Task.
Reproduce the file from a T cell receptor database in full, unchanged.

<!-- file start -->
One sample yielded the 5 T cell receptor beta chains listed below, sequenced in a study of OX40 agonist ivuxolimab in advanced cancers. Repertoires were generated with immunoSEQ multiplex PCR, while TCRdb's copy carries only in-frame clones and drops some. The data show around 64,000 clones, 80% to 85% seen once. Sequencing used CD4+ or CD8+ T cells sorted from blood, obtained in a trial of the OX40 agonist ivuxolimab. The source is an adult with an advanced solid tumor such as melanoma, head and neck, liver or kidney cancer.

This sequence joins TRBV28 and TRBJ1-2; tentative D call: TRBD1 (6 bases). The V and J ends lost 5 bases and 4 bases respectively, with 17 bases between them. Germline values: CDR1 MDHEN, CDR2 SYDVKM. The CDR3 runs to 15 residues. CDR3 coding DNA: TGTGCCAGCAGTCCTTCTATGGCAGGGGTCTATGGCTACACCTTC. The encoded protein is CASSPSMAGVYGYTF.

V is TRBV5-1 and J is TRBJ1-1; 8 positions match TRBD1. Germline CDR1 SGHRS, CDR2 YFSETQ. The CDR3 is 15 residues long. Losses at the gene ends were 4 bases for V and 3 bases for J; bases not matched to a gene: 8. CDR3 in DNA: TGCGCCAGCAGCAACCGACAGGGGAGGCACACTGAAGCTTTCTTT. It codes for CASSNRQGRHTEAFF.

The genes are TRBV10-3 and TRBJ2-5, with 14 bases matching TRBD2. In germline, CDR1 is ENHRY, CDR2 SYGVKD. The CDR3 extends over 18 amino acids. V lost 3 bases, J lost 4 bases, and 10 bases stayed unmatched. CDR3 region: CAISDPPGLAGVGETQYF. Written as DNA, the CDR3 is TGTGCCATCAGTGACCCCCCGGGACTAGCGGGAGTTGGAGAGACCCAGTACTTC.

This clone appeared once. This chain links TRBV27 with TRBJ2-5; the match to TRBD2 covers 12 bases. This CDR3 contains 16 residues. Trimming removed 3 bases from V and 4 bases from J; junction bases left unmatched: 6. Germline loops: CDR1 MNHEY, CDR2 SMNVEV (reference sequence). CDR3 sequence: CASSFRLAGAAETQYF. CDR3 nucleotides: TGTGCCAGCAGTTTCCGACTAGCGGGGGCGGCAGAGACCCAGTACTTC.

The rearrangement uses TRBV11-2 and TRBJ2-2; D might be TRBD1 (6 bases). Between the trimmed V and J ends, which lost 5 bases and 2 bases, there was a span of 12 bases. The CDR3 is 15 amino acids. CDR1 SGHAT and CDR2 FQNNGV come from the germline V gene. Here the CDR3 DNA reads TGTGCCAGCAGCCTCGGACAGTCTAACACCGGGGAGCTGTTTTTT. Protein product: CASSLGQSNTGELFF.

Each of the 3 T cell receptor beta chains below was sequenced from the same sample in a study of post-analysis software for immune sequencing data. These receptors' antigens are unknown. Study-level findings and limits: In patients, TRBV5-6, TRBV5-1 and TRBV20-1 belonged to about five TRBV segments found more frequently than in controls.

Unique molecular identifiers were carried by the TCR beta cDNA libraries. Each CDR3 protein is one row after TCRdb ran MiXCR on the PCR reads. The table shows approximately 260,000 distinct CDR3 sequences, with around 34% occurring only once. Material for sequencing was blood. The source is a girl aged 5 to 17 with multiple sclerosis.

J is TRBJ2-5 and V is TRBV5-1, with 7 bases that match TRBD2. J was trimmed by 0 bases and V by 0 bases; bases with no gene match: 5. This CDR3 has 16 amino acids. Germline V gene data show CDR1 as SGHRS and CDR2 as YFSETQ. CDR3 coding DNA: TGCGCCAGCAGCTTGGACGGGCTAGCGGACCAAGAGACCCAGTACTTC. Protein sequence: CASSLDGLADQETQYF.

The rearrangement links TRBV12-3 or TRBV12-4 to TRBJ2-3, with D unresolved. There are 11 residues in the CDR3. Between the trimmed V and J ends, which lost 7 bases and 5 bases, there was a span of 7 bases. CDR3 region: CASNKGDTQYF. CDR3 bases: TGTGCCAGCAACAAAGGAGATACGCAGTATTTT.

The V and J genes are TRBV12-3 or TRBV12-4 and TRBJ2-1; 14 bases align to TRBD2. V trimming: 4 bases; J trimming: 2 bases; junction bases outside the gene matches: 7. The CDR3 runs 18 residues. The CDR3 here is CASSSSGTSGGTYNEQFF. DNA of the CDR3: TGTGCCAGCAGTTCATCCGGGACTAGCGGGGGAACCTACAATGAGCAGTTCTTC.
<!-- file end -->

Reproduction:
One sample yielded the 5 T cell receptor beta chains listed below, sequenced in a study of OX40 agonist ivuxolimab in advanced cancers. Repertoires were generated with immunoSEQ multiplex PCR, while TCRdb's copy carries only in-frame clones and drops some. The data show around 64,000 clones, 80% to 85% seen once. Sequencing used CD4+ or CD8+ T cells sorted from blood, obtained in a trial of the OX40 agonist ivuxolimab. The source is an adult with an advanced solid tumor such as melanoma, head and neck, liver or kidney cancer.

This sequence joins TRBV28 and TRBJ1-2; tentative D call: TRBD1 (6 bases). The V and J ends lost 5 bases and 4 bases respectively, with 17 bases between them. Germline values: CDR1 MDHEN, CDR2 SYDVKM. The CDR3 runs to 15 residues. CDR3 coding DNA: TGTGCCAGCAGTCCTTCTATGGCAGGGGTCTATGGCTACACCTTC. The encoded protein is CASSPSMAGVYGYTF.

V is TRBV5-1 and J is TRBJ1-1; 8 positions match TRBD1. Germline CDR1 SGHRS, CDR2 YFSETQ. The CDR3 is 15 residues long. Losses at the gene ends were 4 bases for V and 3 bases for J; bases not matched to a gene: 8. CDR3 in DNA: TGCGCCAGCAGCAACCGACAGGGGAGGCACACTGAAGCTTTCTTT. It codes for CASSNRQGRHTEAFF.

The genes are TRBV10-3 and TRBJ2-5, with 14 bases matching TRBD2. In germline, CDR1 is ENHRY, CDR2 SYGVKD. The CDR3 extends over 18 amino acids. V lost 3 bases, J lost 4 bases, and 10 bases stayed unmatched. CDR3 region: CAISDPPGLAGVGETQYF. Written as DNA, the CDR3 is TGTGCCATCAGTGACCCCCCGGGACTAGCGGGAGTTGGAGAGACCCAGTACTTC.

This clone appeared once. This chain links TRBV27 with TRBJ2-5; the match to TRBD2 covers 12 bases. This CDR3 contains 16 residues. Trimming removed 3 bases from V and 4 bases from J; junction bases left unmatched: 6. Germline loops: CDR1 MNHEY, CDR2 SMNVEV (reference sequence). CDR3 sequence: CASSFRLAGAAETQYF. CDR3 nucleotides: TGTGCCAGCAGTTTCCGACTAGCGGGGGCGGCAGAGACCCAGTACTTC.

The rearrangement uses TRBV11-2 and TRBJ2-2; D might be TRBD1 (6 bases). Between the trimmed V and J ends, which lost 5 bases and 2 bases, there was a span of 12 bases. The CDR3 is 15 amino acids. CDR1 SGHAT and CDR2 FQNNGV come from the germline V gene. Here the CDR3 DNA reads TGTGCCAGCAGCCTCGGACAGTCTAACACCGGGGAGCTGTTTTTT. Protein product: CASSLGQSNTGELFF.

Each of the 3 T cell receptor beta chains below was sequenced from the same sample in a study of post-analysis software for immune sequencing data. These receptors' antigens are unknown. Study-level findings and limits: In patients, TRBV5-6, TRBV5-1 and TRBV20-1 belonged to about five TRBV segments found more frequently than in controls.

Unique molecular identifiers were carried by the TCR beta cDNA libraries. Each CDR3 protein is one row after TCRdb ran MiXCR on the PCR reads. The table shows approximately 260,000 distinct CDR3 sequences, with around 34% occurring only once. Material for sequencing was blood. The source is a girl aged 5 to 17 with multiple sclerosis.

J is TRBJ2-5 and V is TRBV5-1, with 7 bases that match TRBD2. J was trimmed by 0 bases and V by 0 bases; bases with no gene match: 5. This CDR3 has 16 amino acids. Germline V gene data show CDR1 as SGHRS and CDR2 as YFSETQ. CDR3 coding DNA: TGCGCCAGCAGCTTGGACGGGCTAGCGGACCAAGAGACCCAGTACTTC. Protein sequence: CASSLDGLADQETQYF.

The rearrangement links TRBV12-3 or TRBV12-4 to TRBJ2-3, with D unresolved. There are 11 residues in the CDR3. Between the trimmed V and J ends, which lost 7 bases and 5 bases, there was a span of 7 bases. CDR3 region: CASNKGDTQYF. CDR3 bases: TGTGCCAGCAACAAAGGAGATACGCAGTATTTT.

The V and J genes are TRBV12-3 or TRBV12-4 and TRBJ2-1; 14 bases align to TRBD2. V trimming: 4 bases; J trimming: 2 bases; junction bases outside the gene matches: 7. The CDR3 runs 18 residues. The CDR3 here is CASSSSGTSGGTYNEQFF. DNA of the CDR3: TGTGCCAGCAGTTCATCCGGGACTAGCGGGGGAACCTACAATGAGCAGTTCTTC.